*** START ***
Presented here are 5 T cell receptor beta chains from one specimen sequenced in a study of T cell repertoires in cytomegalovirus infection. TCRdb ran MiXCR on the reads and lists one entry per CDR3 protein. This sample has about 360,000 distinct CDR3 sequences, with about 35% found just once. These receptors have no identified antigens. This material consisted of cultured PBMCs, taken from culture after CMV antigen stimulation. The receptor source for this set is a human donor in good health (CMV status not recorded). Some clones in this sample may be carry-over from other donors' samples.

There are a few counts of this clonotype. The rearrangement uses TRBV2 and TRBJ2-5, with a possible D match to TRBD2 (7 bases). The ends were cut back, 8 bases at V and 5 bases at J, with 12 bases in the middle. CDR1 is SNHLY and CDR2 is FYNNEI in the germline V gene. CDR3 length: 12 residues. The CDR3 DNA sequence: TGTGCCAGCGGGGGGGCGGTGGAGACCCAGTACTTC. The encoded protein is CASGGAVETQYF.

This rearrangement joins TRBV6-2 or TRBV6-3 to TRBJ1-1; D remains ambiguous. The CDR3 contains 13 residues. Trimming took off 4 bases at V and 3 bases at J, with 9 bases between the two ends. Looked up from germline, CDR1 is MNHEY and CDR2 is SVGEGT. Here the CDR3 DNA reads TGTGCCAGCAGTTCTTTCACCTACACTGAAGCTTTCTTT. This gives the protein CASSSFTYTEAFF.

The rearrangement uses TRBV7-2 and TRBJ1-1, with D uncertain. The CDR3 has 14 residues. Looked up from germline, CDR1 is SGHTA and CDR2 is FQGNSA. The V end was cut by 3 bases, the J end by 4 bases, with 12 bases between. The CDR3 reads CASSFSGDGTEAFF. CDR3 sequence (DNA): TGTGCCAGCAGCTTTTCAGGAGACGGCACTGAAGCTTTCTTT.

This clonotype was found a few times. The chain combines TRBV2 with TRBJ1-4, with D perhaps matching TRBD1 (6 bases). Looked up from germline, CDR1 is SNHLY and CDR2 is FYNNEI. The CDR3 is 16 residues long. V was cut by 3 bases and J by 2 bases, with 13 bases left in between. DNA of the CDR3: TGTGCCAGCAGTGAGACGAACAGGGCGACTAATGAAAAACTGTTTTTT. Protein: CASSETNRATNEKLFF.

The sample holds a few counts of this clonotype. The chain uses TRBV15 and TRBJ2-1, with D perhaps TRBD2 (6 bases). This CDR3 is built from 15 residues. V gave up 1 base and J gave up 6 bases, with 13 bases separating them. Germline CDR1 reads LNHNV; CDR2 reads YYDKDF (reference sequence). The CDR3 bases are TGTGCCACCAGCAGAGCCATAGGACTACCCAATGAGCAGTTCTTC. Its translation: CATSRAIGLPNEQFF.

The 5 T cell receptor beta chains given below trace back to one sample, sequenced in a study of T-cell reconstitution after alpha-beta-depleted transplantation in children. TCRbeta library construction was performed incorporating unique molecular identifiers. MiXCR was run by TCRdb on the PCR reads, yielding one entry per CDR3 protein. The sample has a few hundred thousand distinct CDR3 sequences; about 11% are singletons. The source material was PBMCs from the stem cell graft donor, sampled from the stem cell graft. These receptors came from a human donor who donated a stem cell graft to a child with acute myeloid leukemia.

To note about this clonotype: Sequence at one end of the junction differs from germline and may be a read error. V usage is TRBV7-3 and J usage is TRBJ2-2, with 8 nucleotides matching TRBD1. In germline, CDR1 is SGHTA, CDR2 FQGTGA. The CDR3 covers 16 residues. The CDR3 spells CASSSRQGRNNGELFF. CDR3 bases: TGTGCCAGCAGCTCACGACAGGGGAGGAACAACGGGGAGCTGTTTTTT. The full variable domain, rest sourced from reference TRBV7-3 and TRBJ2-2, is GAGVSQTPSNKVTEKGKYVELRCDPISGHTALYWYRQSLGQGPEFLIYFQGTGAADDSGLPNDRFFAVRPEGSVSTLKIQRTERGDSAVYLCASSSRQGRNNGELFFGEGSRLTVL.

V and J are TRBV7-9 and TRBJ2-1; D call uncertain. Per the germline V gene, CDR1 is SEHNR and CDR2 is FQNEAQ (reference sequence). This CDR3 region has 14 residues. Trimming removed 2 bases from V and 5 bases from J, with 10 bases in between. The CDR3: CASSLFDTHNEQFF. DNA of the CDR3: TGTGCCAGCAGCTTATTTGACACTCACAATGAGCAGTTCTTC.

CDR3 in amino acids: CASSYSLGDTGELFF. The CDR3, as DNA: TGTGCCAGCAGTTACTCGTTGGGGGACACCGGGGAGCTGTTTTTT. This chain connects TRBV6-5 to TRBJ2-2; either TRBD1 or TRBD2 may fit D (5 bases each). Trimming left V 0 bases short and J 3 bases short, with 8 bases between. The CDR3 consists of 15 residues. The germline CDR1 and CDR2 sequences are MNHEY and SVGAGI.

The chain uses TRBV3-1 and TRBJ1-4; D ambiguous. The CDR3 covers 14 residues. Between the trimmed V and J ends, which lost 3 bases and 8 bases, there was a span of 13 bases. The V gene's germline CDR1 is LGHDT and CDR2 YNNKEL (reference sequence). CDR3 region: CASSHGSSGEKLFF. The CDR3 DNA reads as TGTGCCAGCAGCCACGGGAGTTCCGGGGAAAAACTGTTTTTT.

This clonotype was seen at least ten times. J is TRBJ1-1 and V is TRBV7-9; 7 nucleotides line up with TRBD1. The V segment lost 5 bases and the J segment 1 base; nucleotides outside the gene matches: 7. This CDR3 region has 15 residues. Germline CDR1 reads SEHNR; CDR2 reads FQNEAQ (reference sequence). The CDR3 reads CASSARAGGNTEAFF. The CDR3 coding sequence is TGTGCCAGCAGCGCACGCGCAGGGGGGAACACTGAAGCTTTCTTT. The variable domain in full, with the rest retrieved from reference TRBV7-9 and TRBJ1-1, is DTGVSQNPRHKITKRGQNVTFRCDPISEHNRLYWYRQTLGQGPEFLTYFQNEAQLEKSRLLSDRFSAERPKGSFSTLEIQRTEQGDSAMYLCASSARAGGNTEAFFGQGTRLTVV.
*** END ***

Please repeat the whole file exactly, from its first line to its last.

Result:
Presented here are 5 T cell receptor beta chains from one specimen sequenced in a study of T cell repertoires in cytomegalovirus infection. TCRdb ran MiXCR on the reads and lists one entry per CDR3 protein. This sample has about 360,000 distinct CDR3 sequences, with about 35% found just once. These receptors have no identified antigens. This material consisted of cultured PBMCs, taken from culture after CMV antigen stimulation. The receptor source for this set is a human donor in good health (CMV status not recorded). Some clones in this sample may be carry-over from other donors' samples.

There are a few counts of this clonotype. The rearrangement uses TRBV2 and TRBJ2-5, with a possible D match to TRBD2 (7 bases). The ends were cut back, 8 bases at V and 5 bases at J, with 12 bases in the middle. CDR1 is SNHLY and CDR2 is FYNNEI in the germline V gene. CDR3 length: 12 residues. The CDR3 DNA sequence: TGTGCCAGCGGGGGGGCGGTGGAGACCCAGTACTTC. The encoded protein is CASGGAVETQYF.

This rearrangement joins TRBV6-2 or TRBV6-3 to TRBJ1-1; D remains ambiguous. The CDR3 contains 13 residues. Trimming took off 4 bases at V and 3 bases at J, with 9 bases between the two ends. Looked up from germline, CDR1 is MNHEY and CDR2 is SVGEGT. Here the CDR3 DNA reads TGTGCCAGCAGTTCTTTCACCTACACTGAAGCTTTCTTT. This gives the protein CASSSFTYTEAFF.

The rearrangement uses TRBV7-2 and TRBJ1-1, with D uncertain. The CDR3 has 14 residues. Looked up from germline, CDR1 is SGHTA and CDR2 is FQGNSA. The V end was cut by 3 bases, the J end by 4 bases, with 12 bases between. The CDR3 reads CASSFSGDGTEAFF. CDR3 sequence (DNA): TGTGCCAGCAGCTTTTCAGGAGACGGCACTGAAGCTTTCTTT.

This clonotype was found a few times. The chain combines TRBV2 with TRBJ1-4, with D perhaps matching TRBD1 (6 bases). Looked up from germline, CDR1 is SNHLY and CDR2 is FYNNEI. The CDR3 is 16 residues long. V was cut by 3 bases and J by 2 bases, with 13 bases left in between. DNA of the CDR3: TGTGCCAGCAGTGAGACGAACAGGGCGACTAATGAAAAACTGTTTTTT. Protein: CASSETNRATNEKLFF.

The sample holds a few counts of this clonotype. The chain uses TRBV15 and TRBJ2-1, with D perhaps TRBD2 (6 bases). This CDR3 is built from 15 residues. V gave up 1 base and J gave up 6 bases, with 13 bases separating them. Germline CDR1 reads LNHNV; CDR2 reads YYDKDF (reference sequence). The CDR3 bases are TGTGCCACCAGCAGAGCCATAGGACTACCCAATGAGCAGTTCTTC. Its translation: CATSRAIGLPNEQFF.

The 5 T cell receptor beta chains given below trace back to one sample, sequenced in a study of T-cell reconstitution after alpha-beta-depleted transplantation in children. TCRbeta library construction was performed incorporating unique molecular identifiers. MiXCR was run by TCRdb on the PCR reads, yielding one entry per CDR3 protein. The sample has a few hundred thousand distinct CDR3 sequences; about 11% are singletons. The source material was PBMCs from the stem cell graft donor, sampled from the stem cell graft. These receptors came from a human donor who donated a stem cell graft to a child with acute myeloid leukemia.

To note about this clonotype: Sequence at one end of the junction differs from germline and may be a read error. V usage is TRBV7-3 and J usage is TRBJ2-2, with 8 nucleotides matching TRBD1. In germline, CDR1 is SGHTA, CDR2 FQGTGA. The CDR3 covers 16 residues. The CDR3 spells CASSSRQGRNNGELFF. CDR3 bases: TGTGCCAGCAGCTCACGACAGGGGAGGAACAACGGGGAGCTGTTTTTT. The full variable domain, rest sourced from reference TRBV7-3 and TRBJ2-2, is GAGVSQTPSNKVTEKGKYVELRCDPISGHTALYWYRQSLGQGPEFLIYFQGTGAADDSGLPNDRFFAVRPEGSVSTLKIQRTERGDSAVYLCASSSRQGRNNGELFFGEGSRLTVL.

V and J are TRBV7-9 and TRBJ2-1; D call uncertain. Per the germline V gene, CDR1 is SEHNR and CDR2 is FQNEAQ (reference sequence). This CDR3 region has 14 residues. Trimming removed 2 bases from V and 5 bases from J, with 10 bases in between. The CDR3: CASSLFDTHNEQFF. DNA of the CDR3: TGTGCCAGCAGCTTATTTGACACTCACAATGAGCAGTTCTTC.

CDR3 in amino acids: CASSYSLGDTGELFF. The CDR3, as DNA: TGTGCCAGCAGTTACTCGTTGGGGGACACCGGGGAGCTGTTTTTT. This chain connects TRBV6-5 to TRBJ2-2; either TRBD1 or TRBD2 may fit D (5 bases each). Trimming left V 0 bases short and J 3 bases short, with 8 bases between. The CDR3 consists of 15 residues. The germline CDR1 and CDR2 sequences are MNHEY and SVGAGI.

The chain uses TRBV3-1 and TRBJ1-4; D ambiguous. The CDR3 covers 14 residues. Between the trimmed V and J ends, which lost 3 bases and 8 bases, there was a span of 13 bases. The V gene's germline CDR1 is LGHDT and CDR2 YNNKEL (reference sequence). CDR3 region: CASSHGSSGEKLFF. The CDR3 DNA reads as TGTGCCAGCAGCCACGGGAGTTCCGGGGAAAAACTGTTTTTT.

This clonotype was seen at least ten times. J is TRBJ1-1 and V is TRBV7-9; 7 nucleotides line up with TRBD1. The V segment lost 5 bases and the J segment 1 base; nucleotides outside the gene matches: 7. This CDR3 region has 15 residues. Germline CDR1 reads SEHNR; CDR2 reads FQNEAQ (reference sequence). The CDR3 reads CASSARAGGNTEAFF. The CDR3 coding sequence is TGTGCCAGCAGCGCACGCGCAGGGGGGAACACTGAAGCTTTCTTT. The variable domain in full, with the rest retrieved from reference TRBV7-9 and TRBJ1-1, is DTGVSQNPRHKITKRGQNVTFRCDPISEHNRLYWYRQTLGQGPEFLTYFQNEAQLEKSRLLSDRFSAERPKGSFSTLEIQRTEQGDSAMYLCASSARAGGNTEAFFGQGTRLTVV.